Higher bills 'for vacant houses'

 

Many of the higher energy bills for not using enough electricity may be for vacant holiday cottages, Minister for Energy Pat Rabbitte said this morning.

His comments came after it emerged that more than 100,000 domestic customers of Electric Ireland are being billed with a "low user standing charge" if they use two units or less per day.

A new “low user standing charge” was introduced by the ESB-controlled supplier with effect from February 1st, targeting customers who “use an average of 2 units (2 kWhs) or less per day in any billing period”. Households not using enough electricity are seeing their bills increase by 15.5 cent a day or €56.70 per year.

"I suspect if you look behind that story … you are going to find it is a lot of holiday cottages vacant for 10 months of the year or more. I am not sure it is earth-shattering in terms of its implications,"  the Minister said.

The real issue was to enhance measures for insulation and energy conservation, he said.

Mr Rabbitte was speaking at the launch of a review of infrastructure by Engineers Ireland. The report said faster broadband communications speeds of 100Mbps or more should be developed within 12 months and recommended the State continue to be involved in the deployment of communications infrastructure.

Mr Rabbitte said the provision of high-speed broadband outside of urban areas was "likely to require State intervention", he said. He said he expected to have the report of the taskforce on broadband before St Patrick's Day.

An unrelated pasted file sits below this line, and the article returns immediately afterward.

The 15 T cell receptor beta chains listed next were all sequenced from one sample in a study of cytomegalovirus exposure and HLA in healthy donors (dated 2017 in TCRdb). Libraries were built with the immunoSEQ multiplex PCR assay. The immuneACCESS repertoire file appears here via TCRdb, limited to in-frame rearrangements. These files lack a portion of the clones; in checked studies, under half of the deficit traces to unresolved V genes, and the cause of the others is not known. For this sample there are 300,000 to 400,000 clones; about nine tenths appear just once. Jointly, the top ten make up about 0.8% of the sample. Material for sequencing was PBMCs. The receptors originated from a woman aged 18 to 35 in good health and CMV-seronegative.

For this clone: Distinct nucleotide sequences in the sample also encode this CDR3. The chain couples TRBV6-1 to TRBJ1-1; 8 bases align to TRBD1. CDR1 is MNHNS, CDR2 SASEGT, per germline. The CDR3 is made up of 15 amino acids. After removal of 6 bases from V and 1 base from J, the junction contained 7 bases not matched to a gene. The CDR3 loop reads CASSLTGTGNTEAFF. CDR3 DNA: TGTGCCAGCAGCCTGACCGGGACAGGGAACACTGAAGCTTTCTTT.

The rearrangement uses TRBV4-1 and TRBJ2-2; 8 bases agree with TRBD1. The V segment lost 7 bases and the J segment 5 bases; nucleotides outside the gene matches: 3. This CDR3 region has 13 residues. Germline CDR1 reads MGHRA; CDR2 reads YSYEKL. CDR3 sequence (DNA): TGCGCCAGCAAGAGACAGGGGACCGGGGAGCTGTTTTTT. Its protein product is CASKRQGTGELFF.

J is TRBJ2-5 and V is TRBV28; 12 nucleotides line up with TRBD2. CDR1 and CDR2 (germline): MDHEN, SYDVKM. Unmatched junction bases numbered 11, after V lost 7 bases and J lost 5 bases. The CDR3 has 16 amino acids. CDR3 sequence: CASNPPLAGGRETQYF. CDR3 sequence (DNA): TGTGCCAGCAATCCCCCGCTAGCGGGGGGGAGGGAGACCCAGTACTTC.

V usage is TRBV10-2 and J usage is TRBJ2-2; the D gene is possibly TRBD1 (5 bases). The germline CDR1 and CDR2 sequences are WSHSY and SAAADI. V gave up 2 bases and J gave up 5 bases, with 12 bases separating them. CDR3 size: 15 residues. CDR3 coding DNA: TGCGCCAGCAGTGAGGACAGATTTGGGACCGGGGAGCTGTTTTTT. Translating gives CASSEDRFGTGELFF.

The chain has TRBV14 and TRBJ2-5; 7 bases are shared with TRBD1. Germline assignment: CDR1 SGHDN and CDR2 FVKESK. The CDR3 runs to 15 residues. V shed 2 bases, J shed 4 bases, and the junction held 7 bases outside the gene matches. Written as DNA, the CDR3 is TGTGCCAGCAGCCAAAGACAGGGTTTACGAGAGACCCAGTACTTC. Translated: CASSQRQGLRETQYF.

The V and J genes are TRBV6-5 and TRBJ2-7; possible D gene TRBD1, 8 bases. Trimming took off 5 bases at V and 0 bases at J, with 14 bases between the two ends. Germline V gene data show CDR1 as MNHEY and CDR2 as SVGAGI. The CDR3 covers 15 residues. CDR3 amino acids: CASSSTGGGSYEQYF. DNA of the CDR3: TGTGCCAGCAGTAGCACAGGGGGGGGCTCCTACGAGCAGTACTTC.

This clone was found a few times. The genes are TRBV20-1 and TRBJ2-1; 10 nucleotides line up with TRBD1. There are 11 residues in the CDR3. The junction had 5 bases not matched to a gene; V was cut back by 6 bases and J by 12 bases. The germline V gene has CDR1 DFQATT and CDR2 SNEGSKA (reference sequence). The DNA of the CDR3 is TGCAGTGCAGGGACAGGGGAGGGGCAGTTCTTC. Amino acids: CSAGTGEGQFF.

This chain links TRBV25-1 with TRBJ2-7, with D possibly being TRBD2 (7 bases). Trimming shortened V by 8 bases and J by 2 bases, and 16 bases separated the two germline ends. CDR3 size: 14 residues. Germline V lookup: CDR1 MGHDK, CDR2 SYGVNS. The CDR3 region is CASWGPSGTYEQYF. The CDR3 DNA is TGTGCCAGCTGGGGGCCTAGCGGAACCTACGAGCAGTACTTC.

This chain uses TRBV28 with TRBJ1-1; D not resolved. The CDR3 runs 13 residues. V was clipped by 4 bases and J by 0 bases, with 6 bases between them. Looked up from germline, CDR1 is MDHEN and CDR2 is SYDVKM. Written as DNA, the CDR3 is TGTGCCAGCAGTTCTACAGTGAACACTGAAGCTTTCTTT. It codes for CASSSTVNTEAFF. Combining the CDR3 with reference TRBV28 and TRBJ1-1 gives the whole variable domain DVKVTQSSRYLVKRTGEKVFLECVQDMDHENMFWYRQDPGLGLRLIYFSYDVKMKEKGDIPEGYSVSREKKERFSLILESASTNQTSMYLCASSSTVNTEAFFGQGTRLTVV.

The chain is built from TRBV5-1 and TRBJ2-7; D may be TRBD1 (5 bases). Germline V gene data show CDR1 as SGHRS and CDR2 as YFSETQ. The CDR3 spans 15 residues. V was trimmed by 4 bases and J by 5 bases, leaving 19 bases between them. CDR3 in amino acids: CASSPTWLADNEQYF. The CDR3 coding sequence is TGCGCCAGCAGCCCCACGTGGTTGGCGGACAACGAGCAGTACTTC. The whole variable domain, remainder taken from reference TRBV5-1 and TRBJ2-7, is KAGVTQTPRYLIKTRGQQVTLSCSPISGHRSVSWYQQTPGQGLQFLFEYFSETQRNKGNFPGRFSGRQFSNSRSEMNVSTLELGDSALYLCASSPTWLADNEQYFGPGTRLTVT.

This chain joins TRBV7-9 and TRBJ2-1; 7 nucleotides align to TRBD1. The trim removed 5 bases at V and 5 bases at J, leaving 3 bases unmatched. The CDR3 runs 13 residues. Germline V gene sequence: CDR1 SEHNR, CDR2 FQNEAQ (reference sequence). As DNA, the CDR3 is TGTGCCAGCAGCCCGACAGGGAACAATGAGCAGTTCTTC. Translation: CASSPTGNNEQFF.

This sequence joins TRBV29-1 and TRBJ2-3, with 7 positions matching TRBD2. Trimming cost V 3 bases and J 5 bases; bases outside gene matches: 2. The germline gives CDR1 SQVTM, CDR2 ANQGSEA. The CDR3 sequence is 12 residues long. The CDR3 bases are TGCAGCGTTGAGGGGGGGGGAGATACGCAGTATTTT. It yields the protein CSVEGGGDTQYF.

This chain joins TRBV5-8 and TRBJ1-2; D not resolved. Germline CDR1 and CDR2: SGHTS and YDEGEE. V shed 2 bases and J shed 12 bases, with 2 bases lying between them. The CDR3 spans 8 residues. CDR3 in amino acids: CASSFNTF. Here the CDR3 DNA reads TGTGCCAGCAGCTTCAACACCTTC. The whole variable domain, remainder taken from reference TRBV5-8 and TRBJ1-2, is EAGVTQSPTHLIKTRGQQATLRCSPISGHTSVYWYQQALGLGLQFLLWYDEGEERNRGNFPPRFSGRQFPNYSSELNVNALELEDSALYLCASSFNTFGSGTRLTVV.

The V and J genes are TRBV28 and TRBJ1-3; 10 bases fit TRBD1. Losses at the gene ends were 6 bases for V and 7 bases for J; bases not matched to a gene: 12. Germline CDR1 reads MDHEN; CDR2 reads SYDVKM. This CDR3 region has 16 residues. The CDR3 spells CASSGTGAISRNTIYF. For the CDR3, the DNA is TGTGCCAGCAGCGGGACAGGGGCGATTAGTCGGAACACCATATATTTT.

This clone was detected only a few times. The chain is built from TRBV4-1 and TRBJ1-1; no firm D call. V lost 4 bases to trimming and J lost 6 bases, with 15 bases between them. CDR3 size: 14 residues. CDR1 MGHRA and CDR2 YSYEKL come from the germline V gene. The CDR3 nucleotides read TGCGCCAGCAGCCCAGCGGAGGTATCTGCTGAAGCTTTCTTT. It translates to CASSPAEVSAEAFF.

Engineers Ireland raised concern about the loss of skilled workers abroad. It would be "a shame" to lose engineering skills that have been built up, director general John Power said.

"The important thing is we can't afford to lose a lot of the skills that we have developed and that is something we have to look at," he added. "We don't mind people going overseas who chose to go overseas to gain experience and come back."

Mr Rabbitte said it was not up to the Government to stop people going abroad if there was work. In the past the State has "benefited largely" from emigration because many return with added skills, he said.

The State of Ireland 2012 report warns there is a "vital" ongoing need to reinvest in productive infrastructure, despite the economic crisis, to attract investment and jobs.

Mr Power said that a lack of gas storage was "one significant " vulnerability in the energy area because Ireland was at the end of a gas pipeline from Europe.

The report said there was an ongoing need to improve speeds of trains, upgrade regional roads and provide funding for flood relief measures.